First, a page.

In a book quoting extensively phonetic and phonemic spellings, there are bound to be misprints and omissions which escape the corrector's eye. In this book these are rare: p. 29, line 28, the Neo-Melanesian form of /kæn/ has been omitted; p. 52, line 5 of table 2, there appears to be an unnecessary /j/; p. 64, line 31, the subscript indicating palatalisation of /n/ has been omitted; p. 72, table 4, read “/se/ (DEMONSTRATIVE)”; and p. 131, n. 4, read “Efron 1954, p. 199”.

REFERENCES
  • COHEN, M., 1956. Pour une sociologie du langage. Paris, Albin Michel.
  • FERGUSON, C. A., 1959. “Diglossia”. Word, 15:325-340.
  • HOLLYMAN, K. J., 1965. “Bibliographie des créoles et dialectes régionaux français d'outre-mer modernes”. Le Français moderne, 33:117-132.
  • SCHMIDT, H, 1956-57. “Le Bichelamar”. Etudes mélanésiennes, n.s., 8-9:119-136.

OSBORNE, Douglas: The Archaeology of the Palau Islands, An Intensive Survey. Bernice P. Bishop Museum Bulletin 230. Honolulu, Bishop Museum Press, 1966. xi, 497 pp., plates, figs., maps, appendix. Price, US$14.00.

The results of Osborne's research in the Palau Islands have been long awaited. The fieldwork was carried out in 1954 and the manuscript completed early in 1958. The present publication, issued in December 1966, is virtually unchanged from the 1958 manuscript.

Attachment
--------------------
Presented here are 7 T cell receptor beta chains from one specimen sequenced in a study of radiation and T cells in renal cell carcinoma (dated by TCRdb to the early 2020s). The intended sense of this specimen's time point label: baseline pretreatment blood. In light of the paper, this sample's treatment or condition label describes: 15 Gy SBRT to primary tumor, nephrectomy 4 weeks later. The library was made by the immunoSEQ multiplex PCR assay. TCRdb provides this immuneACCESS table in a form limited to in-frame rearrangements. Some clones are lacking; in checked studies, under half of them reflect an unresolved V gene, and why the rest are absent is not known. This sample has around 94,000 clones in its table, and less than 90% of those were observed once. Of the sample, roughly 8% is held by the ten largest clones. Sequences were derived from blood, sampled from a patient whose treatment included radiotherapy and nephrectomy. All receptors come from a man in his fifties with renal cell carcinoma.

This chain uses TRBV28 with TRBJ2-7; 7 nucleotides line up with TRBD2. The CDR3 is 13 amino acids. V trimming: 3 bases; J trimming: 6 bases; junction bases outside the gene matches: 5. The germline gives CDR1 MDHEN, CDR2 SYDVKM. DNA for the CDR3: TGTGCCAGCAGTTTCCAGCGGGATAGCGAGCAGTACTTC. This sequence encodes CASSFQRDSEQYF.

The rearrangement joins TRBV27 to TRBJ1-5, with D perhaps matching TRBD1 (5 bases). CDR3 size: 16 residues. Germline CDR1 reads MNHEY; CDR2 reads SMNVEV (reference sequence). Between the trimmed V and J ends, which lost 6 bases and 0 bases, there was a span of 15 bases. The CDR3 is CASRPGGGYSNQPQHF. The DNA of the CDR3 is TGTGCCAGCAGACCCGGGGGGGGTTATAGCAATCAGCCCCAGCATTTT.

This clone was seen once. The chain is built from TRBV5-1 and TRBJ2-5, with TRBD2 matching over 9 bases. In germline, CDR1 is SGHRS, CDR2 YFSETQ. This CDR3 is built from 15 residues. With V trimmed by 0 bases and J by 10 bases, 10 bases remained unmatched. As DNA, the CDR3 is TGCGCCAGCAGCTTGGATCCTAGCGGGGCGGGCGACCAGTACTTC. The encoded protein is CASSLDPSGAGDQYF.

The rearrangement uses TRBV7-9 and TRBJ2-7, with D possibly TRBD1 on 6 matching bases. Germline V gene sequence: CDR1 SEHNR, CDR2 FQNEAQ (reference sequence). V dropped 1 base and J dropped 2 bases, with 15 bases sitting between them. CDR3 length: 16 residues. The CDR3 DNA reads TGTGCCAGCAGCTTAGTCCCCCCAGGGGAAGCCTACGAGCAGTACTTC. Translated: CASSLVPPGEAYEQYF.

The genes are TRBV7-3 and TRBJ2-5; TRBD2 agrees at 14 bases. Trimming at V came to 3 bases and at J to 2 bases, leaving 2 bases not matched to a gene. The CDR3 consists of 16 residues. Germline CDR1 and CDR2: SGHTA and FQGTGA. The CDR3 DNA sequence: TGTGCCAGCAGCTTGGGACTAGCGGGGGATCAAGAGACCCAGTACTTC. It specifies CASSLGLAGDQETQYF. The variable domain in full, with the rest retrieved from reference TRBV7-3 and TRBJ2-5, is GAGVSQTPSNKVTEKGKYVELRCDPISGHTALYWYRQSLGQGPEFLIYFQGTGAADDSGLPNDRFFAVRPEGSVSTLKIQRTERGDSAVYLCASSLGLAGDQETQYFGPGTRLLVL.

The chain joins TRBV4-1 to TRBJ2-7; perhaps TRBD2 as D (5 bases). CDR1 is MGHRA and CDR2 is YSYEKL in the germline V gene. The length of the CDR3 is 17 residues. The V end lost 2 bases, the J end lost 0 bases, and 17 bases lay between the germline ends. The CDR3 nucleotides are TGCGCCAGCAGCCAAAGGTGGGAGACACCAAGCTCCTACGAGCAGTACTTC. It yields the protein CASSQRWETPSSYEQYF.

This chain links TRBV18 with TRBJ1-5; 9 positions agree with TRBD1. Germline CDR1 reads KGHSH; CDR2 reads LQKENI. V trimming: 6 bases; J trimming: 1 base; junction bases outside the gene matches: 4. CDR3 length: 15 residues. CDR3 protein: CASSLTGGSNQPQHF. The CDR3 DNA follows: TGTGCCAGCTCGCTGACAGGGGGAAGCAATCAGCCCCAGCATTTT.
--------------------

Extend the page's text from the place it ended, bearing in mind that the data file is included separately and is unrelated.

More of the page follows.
Much of the work is devoted to a description of archaeological sites, or areas, both prehistoric and more recent, island by island. Some sites are merely surface evidences of midden and sherds, while others embrace extensive complexes of hill terraces, stone platforms and other stone work. A few site maps of a rudimentary nature are supplied. The general absence of site maps is understandable when one considers the area covered in the time available. The reader's impressions of the archaeological evidence throughout the group are greatly assisted by numerous small photographs illustrating the various kinds of site.

A fair idea of the range of field evidence emerges which would be invaluable to anyone considering further work in the area. The archaeological potential thus demonstrated for the southern atolls is of great interest. It is regrettable, however, that there is no summary of the types of sites occurring. Only the earth terraces, the most spectacular of the field manifestations, are discussed as a site - 527 type. The entire work must be thoroughly read to learn anything of stone platforms, walls, docks, and paths, which apparently form an equally important part of the field evidence, or of the stone monoliths and “Great Faces” which receive detailed attention as they occur, but are not summarised. Dimensions of platforms and other features are largely lacking, but again this is due to the wide area covered. Osborne's prime aim was apparently to visit and describe briefly as many archaeological manifestations as possible, rather than describing a few selected areas more thoroughly. In this he has succeeded.